6. Applying the Paint Wrong
Painting, like any skill, takes time to learn. Each type of paint, and even different brands of the same kind of paint, goes on slightly differently. If you spend any time on Facebook groups, you will quickly find everyone has an opinion on the best way to apply a particular brand, which brush or technique is best, and what not to do.
The fact is that there are many different ways to achieve the same results. The more you use one technique, the better you will get at it. But you may need to experiment with paints, brushes, and techniques to find the combination that suits you best.
However, when you first start painting, some basic mistakes will make it much harder to get a good finish. There are many ways to end up with a lousy paint job: applying too much paint, overworking the paint, not letting it dry between coats, or not allowing time to cure before using it. Check out the module Prep & Painting Basics for best practices to get you started the right way.
7. Not Applying a Protective Finish
Not all paints need a finish (topcoat). Some have one built-in. But, chalk paints benefit from one, and stains need a protective topcoat. Even gel stains that seem to have a topcoat built-in (they don’t) require protection. Beginner painters often struggle with protective finishes – their finish blushes and shows brushstrokes. Avoiding using a protective finish is not the right solution.
8. Not Starting
While the previous beginner furniture flipping mistake were perhaps the most common when someone gets started painting, another problem is when someone is scared to get started painting.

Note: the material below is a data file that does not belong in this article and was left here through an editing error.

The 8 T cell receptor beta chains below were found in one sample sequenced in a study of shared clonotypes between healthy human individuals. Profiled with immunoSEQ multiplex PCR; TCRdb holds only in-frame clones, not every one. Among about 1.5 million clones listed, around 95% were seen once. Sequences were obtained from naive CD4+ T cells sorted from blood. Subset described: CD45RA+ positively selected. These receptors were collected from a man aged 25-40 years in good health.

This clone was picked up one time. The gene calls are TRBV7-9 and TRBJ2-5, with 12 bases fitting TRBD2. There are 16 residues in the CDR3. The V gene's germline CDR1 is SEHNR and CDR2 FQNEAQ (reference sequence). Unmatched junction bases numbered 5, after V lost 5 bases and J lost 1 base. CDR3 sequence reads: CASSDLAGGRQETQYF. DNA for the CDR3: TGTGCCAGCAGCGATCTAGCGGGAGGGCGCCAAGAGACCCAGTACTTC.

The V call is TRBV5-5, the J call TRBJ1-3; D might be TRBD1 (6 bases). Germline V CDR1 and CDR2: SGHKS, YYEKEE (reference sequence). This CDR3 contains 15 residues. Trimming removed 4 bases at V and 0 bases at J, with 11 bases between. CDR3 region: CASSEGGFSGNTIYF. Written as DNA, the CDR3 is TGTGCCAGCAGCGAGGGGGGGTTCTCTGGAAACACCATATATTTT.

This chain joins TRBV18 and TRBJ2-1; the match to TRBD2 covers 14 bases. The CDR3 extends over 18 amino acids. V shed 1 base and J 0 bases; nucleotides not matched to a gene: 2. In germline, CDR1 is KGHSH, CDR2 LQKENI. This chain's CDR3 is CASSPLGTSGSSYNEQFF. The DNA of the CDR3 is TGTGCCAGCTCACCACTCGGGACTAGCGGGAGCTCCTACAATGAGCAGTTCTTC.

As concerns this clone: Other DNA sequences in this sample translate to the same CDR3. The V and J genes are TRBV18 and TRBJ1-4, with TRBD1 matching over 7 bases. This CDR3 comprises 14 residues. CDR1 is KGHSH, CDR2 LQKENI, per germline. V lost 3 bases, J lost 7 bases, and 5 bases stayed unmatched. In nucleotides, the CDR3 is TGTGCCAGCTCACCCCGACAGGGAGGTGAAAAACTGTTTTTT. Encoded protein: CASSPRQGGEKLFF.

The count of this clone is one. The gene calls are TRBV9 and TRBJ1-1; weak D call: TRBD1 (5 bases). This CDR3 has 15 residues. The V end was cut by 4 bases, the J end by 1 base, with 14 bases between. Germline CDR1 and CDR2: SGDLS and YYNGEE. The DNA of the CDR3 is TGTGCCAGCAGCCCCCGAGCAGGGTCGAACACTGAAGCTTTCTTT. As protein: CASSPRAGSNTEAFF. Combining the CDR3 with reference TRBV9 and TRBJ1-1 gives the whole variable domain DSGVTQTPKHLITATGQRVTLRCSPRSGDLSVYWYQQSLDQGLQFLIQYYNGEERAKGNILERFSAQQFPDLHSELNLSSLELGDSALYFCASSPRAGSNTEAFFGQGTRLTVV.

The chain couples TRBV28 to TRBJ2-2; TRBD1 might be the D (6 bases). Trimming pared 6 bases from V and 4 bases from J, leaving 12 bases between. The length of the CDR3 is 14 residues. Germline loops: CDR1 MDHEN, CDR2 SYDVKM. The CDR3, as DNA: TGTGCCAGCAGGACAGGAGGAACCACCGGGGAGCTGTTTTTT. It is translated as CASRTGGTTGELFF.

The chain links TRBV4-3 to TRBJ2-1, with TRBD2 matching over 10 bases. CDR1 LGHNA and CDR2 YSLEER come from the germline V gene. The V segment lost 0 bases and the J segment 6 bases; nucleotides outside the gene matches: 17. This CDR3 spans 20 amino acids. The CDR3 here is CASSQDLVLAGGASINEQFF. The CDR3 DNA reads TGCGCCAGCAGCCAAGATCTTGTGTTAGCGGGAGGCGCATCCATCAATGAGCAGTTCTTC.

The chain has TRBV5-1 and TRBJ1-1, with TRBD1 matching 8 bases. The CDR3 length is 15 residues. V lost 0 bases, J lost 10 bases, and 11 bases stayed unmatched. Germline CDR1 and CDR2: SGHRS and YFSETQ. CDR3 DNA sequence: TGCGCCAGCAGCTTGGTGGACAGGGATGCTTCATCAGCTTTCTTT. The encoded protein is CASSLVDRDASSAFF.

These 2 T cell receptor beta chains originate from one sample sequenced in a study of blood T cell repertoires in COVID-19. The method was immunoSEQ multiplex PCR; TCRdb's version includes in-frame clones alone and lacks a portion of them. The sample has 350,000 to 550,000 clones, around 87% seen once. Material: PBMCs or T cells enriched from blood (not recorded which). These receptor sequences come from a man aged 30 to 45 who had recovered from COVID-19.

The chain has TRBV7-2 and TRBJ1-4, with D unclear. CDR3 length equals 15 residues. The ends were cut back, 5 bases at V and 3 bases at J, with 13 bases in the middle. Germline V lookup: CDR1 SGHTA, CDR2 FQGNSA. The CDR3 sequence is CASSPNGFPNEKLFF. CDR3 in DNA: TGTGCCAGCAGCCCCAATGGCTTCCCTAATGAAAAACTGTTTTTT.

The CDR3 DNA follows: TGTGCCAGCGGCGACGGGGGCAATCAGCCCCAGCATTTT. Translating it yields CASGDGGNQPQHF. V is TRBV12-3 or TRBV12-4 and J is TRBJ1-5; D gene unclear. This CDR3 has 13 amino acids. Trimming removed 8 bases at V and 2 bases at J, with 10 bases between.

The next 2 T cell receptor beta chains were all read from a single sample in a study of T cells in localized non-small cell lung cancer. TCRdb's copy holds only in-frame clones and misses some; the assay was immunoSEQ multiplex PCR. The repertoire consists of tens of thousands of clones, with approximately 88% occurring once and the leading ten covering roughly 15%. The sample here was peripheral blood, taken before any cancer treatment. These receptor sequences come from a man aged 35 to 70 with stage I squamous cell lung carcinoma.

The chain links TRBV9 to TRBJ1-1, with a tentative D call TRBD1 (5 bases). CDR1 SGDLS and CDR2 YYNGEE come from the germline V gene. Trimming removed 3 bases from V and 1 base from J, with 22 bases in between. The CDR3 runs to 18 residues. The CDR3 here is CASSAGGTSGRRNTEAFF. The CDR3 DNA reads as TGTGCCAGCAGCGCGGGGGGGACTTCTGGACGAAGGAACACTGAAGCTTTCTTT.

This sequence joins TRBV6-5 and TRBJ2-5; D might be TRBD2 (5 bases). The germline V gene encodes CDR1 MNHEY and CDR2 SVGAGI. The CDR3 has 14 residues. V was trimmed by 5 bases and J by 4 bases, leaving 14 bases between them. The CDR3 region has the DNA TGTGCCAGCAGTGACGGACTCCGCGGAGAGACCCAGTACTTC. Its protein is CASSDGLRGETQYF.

Not a mistake exactly, it is a problem that affects many beginner furniture flippers. This article on Painter’s Block looks at a few psychological reasons people have trouble getting started painting and how to overcome them.
Selecting a large, overwhelming project will likely cause a creative block (like writer’s block). Start with a small, inexpensive project that doesn’t take long to finish, and if you don’t like the results, you can redo it easily.
And that covers the top eight beginner furniture flipping mistakes. Are there any I missed? Let me know if you want me to cover some other beginner furniture flipping mistakes. Help others learn from your mistakes by sharing with us in the comments below.
Send me your flipping furniture before and after photos too! I would love to feature your work on my blog. You can reach me on my contact page here (while you are there, please provide me with some suggestions on other topics you would love to learn more about).
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To learn the skills needed to refinish furniture, enroll in one or all of the Furniture Flipping 101 courses or bundles. The first Introductory course covers the introductory skills you need to know before you start painting and teaches you how to avoid these top eight beginner furniture flipping mistakes. The subsequent skills courses, Intermediate and Advanced, will teach you the skills you need to become a professional furniture refinisher. Add on the Business Management course to learn how to build your business.